REVIEW: Out of Control by Julie Miller

REVIEW: Out of Control by Julie Miller

Dear Ms. Miller,

book review Well, this one certainly lives up to the “Blaze” standards of sex, more sex and ultimately true love. And the heroine has a cool profession/trade as well as there being a hot cop hero.

Jack Riley is just looking for someone to arrest to take the edge off his anger at almost blowing a drug king pin take down. Being called “grandpa” by a hotshot new officer on the Nashville Police Department didn’t help matters either. When he sees a young woman being harassed by two college boys, he dives in to help.

Alex Morgan hasn’t had many romantic interactions with men since a disastrous event in her teens. Now these two drunk guys as well as the cop thinks she’s a hooker. Once they get run off, she and the cop get a chance to check each other out and quickly satisfy the explosive heat between them.

Months later, Jack finds himself in the small town of Dahlia, looking to avenge his fallen partner by busting the drug ring who’ve been smuggling drugs into the area and discovers the young woman he’s had hot nights of fantasies about. Alex hopes Jack is there to discover what really happened to her brother the night he was murdered. And she wouldn’t mind a second, or third, encounter like the one she remembers well.

From “hello” to “how was it doesn’t have to take long.” Wow, did they even say hello before that truck scene in Nashville? Which was some scene, by the way. Talk about fogged windows… Good job for including dialogue from Jack making sure that he and Alex were on the same page as far as both wanting this encounter. And for having Jack admit that what he and Alex had done was against lots of police procedures. And for him making sure that Alex will have a way home once she refuses his escort.

But parts of the opening scene are a bit hard to swallow. Would Alex really not realize that she looks like a cheap hooker? Makes me think of something Dolly Parton once said, that she always admired a woman from her small hometown who had the men’s attention. It wasn’t until she grew up that Dolly realized that the reason men liked this woman and paid her attention is because she was the town hooker and dressed accordingly.

I’ve come across a plethora of unusual employment for heroines lately. First a tattoo artist and now a female mechanic. Not that I’d know much of what she’s talking about but you’ve done a great job in making me think Alex knows what she’s talking about.

Jack quickly picks up on the fact that Alex is hiding behind her clothes and her tough talk and it breaks his heart once he discovers what is at the heart of the matter. His first thought, to pummel somebody, is all guy reaction. Even though Jack’s a police officer, he heartily approves of what George Mason did to punish Hank Buell.

Jack unknowingly gets an express entry to Alex’s heart by actually listening to her fears and intuition about her brother’s death unlike the other men in her life who shushed her or closed themselves up in their own grief.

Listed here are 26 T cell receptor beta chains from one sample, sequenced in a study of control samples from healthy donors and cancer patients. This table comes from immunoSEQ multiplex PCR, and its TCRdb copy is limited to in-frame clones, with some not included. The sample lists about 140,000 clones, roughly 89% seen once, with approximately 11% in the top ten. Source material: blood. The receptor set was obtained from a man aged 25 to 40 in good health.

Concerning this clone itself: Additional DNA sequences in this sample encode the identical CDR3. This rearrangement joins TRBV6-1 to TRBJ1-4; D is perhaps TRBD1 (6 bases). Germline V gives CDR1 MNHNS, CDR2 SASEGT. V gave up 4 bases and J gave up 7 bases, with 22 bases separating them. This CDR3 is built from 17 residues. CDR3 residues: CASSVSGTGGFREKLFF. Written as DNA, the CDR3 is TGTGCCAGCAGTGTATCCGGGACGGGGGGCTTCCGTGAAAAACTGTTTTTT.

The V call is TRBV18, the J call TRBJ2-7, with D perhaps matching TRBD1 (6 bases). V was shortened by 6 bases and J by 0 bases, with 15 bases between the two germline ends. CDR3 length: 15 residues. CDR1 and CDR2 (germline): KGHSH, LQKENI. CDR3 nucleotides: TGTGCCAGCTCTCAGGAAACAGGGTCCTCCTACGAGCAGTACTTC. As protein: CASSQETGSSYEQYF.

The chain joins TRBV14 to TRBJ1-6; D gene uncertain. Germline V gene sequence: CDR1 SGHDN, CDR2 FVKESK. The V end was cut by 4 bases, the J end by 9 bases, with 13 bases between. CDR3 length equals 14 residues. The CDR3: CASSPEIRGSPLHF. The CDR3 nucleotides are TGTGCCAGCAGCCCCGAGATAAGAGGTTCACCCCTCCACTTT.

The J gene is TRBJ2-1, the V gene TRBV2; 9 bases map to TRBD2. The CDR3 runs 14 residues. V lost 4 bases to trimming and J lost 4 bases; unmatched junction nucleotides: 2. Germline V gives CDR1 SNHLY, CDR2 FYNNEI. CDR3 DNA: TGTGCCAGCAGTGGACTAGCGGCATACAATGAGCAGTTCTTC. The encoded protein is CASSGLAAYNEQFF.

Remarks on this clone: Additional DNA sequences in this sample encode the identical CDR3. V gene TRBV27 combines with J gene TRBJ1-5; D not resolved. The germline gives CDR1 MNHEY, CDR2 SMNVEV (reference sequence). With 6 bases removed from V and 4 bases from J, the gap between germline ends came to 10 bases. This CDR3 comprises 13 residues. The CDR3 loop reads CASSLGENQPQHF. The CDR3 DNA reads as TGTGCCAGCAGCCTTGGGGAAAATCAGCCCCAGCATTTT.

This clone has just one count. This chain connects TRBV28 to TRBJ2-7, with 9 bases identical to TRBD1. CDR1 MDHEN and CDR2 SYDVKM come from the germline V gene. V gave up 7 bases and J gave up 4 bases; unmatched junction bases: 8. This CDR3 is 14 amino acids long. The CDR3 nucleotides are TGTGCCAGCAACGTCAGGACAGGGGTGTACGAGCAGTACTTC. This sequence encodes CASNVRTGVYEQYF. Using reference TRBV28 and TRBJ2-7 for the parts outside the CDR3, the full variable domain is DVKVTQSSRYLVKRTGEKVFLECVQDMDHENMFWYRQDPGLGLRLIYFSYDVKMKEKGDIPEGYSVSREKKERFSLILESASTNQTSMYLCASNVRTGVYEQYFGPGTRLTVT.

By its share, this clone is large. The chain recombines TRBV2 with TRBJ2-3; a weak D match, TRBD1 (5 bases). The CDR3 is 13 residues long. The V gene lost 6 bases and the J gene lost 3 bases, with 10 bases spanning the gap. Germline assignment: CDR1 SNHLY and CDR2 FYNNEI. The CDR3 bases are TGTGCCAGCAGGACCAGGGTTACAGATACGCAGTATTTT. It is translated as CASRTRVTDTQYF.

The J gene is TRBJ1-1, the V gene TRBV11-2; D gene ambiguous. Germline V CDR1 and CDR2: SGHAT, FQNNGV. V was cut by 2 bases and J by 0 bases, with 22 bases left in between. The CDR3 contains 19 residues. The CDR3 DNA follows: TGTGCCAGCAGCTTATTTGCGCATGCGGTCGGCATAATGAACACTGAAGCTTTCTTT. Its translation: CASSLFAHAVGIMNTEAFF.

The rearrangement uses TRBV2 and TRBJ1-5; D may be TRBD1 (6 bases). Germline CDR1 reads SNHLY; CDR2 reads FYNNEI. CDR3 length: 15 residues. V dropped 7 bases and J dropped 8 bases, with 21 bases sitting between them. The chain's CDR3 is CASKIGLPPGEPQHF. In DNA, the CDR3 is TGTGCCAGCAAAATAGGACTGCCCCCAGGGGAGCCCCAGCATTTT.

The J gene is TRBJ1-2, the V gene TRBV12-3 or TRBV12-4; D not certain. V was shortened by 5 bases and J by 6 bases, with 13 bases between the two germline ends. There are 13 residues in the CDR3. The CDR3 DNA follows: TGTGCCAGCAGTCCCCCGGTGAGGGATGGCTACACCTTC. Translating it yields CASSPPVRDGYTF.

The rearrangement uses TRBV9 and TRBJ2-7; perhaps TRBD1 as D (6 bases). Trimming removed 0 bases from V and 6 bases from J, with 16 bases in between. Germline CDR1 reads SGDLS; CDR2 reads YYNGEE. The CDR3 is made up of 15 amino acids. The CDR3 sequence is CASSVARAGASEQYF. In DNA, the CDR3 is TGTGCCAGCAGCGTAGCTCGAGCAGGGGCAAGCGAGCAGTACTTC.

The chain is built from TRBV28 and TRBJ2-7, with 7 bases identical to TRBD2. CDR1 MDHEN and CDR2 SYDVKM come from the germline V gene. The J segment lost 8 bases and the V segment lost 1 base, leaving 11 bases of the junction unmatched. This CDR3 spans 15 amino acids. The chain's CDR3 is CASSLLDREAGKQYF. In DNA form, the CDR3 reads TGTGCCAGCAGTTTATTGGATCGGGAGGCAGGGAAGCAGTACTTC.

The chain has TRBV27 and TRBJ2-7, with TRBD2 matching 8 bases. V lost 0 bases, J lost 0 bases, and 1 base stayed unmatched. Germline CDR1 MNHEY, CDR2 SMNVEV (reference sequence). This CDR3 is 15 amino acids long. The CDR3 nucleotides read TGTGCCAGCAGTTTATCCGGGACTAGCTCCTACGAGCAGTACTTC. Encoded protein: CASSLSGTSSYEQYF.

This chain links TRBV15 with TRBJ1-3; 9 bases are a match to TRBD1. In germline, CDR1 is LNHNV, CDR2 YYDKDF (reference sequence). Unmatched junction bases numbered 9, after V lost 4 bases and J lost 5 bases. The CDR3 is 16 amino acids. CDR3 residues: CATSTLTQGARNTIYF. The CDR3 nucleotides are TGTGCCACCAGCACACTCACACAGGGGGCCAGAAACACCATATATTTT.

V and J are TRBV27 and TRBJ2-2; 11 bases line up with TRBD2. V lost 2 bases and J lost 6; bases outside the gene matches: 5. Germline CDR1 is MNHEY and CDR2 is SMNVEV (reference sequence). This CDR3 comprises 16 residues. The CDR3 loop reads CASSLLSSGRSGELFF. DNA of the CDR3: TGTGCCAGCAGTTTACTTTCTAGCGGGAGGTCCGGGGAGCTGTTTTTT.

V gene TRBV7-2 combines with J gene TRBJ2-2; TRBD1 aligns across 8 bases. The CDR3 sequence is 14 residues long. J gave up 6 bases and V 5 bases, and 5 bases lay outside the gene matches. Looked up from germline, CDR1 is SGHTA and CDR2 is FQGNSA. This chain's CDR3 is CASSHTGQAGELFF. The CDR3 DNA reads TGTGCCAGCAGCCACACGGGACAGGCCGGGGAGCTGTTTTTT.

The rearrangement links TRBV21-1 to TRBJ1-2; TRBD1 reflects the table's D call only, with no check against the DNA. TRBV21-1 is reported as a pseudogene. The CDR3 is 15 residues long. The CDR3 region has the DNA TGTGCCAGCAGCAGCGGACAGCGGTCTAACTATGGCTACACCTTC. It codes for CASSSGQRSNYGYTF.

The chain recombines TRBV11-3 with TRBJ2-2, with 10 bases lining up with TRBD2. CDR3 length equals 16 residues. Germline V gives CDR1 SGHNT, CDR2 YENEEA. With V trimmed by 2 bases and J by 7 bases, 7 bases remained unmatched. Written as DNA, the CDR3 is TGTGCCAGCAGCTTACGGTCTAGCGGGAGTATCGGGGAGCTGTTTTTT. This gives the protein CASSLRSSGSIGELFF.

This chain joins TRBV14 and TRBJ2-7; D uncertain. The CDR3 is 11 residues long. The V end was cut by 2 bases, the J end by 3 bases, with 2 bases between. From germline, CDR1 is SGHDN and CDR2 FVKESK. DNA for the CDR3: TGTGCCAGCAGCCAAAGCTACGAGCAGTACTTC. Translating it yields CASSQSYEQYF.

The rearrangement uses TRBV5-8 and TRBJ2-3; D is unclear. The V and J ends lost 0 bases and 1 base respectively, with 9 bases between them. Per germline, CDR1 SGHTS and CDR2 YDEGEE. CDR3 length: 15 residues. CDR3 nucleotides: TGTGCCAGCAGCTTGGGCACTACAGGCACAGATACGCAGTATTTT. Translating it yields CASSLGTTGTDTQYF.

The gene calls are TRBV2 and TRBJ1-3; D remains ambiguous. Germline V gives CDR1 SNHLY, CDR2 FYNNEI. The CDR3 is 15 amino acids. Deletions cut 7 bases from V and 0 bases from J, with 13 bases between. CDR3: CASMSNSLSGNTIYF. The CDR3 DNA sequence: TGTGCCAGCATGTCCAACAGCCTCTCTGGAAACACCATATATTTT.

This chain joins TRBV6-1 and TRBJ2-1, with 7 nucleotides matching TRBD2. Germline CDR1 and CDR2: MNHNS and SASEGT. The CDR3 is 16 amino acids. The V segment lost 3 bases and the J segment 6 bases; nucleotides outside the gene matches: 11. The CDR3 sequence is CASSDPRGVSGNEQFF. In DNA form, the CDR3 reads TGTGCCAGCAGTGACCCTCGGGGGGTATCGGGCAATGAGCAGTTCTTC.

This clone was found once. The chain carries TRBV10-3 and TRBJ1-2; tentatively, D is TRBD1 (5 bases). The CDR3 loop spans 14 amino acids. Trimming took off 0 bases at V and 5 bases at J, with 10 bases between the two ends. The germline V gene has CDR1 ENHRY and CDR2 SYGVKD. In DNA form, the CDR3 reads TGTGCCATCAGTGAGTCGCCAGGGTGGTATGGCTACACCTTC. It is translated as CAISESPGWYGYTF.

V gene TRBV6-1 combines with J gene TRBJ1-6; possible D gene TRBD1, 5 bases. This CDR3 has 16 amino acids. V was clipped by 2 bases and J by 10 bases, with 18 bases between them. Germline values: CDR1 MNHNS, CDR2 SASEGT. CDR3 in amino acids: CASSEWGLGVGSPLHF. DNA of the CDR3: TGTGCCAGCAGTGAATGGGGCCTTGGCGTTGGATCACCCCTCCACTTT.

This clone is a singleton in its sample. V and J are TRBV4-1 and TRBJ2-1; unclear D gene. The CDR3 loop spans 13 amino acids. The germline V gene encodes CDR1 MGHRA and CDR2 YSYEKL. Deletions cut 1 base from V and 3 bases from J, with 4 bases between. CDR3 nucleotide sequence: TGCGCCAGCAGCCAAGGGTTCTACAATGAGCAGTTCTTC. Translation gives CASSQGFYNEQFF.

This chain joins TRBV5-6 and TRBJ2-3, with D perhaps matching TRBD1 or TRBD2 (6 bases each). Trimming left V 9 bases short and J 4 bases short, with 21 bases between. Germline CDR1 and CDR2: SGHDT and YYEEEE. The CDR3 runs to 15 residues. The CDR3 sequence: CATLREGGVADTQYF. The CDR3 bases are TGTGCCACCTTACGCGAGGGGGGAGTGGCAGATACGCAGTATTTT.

Good job that Alex isn’t shy about seeing to her own needs since she hasn’t had a man in her life. Jack doesn’t have any slick sex moves. What he does have is open, honest communication about it and a willingness to see to her needs as well as his own thereby slowly building Alex’s confidence in her own feminine power. Up til then, she’s only experienced men out for their own gains who’ve used her appearance against her.

These two get beyond fantasies and down to the nitty gritty of a relationship. Alex tells Jack that he far exceeds Fantasy Jack – the character she’d used in between first meeting him and their actual reunion and Jack warns her that real men have trouble living up to women’s fantasies and romance novel dream. I needed this bit of real life since this relationship goes from 0-60 so quickly.

She’s got an amazing amount of courage to stay in this small town with all the rumors and innuendo in addition to facing the very men who so badly and publicly hurt her as a young woman. The scene in which she is harassed and almost assaulted was written well. Well, enough that I could feel her fear as the situation raced out of control.

What impressed me in the story is that, by the end, Alex is still the same basically the same person with the same interests – cars and drag racing over baking and home making. Though she does have more confidence in herself, her instincts and her femininity. I’m kind of amazed that a town as small as Dahlia would have lingerie in her size beyond the basic white, over the shoulder boulder holders. I also gulped when I read her cup size. EE? A woman that short would risk tipping over! She’s Dolly Parton on steroids.

Also brava that by the end of the story, George Mason has come to accept and appreciate his daughter for who she is – not as who he wants her to be. Though he might not understand Alex all that well, George does love her, supports her, defends her and believes in her. I did feel for poor Jack having to answer to an ex-Marine father with a loaded gun. After that, I know he really loves Alex. B


This book can be purchased in mass market from an independent bookstore or ebook format from the Sony Store and other etailers.